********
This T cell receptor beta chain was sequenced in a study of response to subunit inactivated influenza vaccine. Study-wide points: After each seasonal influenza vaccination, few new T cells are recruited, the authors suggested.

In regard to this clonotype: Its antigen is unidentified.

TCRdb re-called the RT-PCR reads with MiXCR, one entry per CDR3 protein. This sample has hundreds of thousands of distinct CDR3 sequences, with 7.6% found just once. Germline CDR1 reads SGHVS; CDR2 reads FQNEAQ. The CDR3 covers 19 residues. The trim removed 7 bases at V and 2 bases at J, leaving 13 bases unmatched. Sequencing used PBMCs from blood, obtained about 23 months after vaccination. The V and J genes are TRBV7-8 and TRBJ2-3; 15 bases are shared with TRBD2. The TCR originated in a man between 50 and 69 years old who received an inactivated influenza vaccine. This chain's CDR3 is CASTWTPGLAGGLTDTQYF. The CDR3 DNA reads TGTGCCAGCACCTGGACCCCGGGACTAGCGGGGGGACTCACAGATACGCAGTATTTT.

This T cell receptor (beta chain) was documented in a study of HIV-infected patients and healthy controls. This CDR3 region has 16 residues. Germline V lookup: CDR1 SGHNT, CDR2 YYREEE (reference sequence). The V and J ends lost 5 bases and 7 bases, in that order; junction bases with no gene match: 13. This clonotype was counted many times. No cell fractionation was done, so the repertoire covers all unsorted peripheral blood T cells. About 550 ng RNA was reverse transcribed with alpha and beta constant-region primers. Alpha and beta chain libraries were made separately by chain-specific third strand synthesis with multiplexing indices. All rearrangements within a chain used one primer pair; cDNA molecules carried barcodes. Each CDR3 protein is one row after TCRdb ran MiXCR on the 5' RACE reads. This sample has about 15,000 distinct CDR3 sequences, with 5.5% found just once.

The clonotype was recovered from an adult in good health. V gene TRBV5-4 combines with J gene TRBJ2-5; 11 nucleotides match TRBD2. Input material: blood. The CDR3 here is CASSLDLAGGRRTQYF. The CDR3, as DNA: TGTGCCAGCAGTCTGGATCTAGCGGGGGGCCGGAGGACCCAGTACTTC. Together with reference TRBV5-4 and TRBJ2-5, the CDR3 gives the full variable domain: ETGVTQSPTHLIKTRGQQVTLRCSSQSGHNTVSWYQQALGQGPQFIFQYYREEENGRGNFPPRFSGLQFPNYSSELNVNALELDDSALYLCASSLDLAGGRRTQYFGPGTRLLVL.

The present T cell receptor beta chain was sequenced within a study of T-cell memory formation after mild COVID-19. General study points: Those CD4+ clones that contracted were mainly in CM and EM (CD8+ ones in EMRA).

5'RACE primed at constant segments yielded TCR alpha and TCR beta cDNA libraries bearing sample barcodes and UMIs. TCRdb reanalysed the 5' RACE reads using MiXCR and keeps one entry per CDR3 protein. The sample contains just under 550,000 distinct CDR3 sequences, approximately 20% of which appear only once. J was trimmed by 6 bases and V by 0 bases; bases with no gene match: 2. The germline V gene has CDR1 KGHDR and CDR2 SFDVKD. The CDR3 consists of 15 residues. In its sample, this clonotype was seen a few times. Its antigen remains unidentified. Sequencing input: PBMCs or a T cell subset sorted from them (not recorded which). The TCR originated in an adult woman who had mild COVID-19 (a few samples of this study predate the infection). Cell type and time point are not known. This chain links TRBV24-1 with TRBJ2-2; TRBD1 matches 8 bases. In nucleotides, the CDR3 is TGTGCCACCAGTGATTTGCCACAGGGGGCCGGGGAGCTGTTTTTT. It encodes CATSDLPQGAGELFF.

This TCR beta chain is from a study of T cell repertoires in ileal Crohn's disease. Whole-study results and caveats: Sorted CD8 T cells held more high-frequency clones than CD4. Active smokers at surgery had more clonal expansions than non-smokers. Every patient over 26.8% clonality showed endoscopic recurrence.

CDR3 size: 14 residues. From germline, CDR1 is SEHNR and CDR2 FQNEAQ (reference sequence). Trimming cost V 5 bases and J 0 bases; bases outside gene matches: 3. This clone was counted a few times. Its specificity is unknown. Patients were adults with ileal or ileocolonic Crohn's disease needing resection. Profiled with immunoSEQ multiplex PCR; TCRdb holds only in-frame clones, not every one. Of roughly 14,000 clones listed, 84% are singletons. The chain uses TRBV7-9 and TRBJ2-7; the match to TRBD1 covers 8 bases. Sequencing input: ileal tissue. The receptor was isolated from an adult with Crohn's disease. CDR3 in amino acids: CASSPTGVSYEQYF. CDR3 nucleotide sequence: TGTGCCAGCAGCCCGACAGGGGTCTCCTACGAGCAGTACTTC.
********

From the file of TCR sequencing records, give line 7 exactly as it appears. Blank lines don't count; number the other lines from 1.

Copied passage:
5'RACE primed at constant segments yielded TCR alpha and TCR beta cDNA libraries bearing sample barcodes and UMIs. TCRdb reanalysed the 5' RACE reads using MiXCR and keeps one entry per CDR3 protein. The sample contains just under 550,000 distinct CDR3 sequences, approximately 20% of which appear only once. J was trimmed by 6 bases and V by 0 bases; bases with no gene match: 2. The germline V gene has CDR1 KGHDR and CDR2 SFDVKD. The CDR3 consists of 15 residues. In its sample, this clonotype was seen a few times. Its antigen remains unidentified. Sequencing input: PBMCs or a T cell subset sorted from them (not recorded which). The TCR originated in an adult woman who had mild COVID-19 (a few samples of this study predate the infection). Cell type and time point are not known. This chain links TRBV24-1 with TRBJ2-2; TRBD1 matches 8 bases. In nucleotides, the CDR3 is TGTGCCACCAGTGATTTGCCACAGGGGGCCGGGGAGCTGTTTTTT. It encodes CATSDLPQGAGELFF.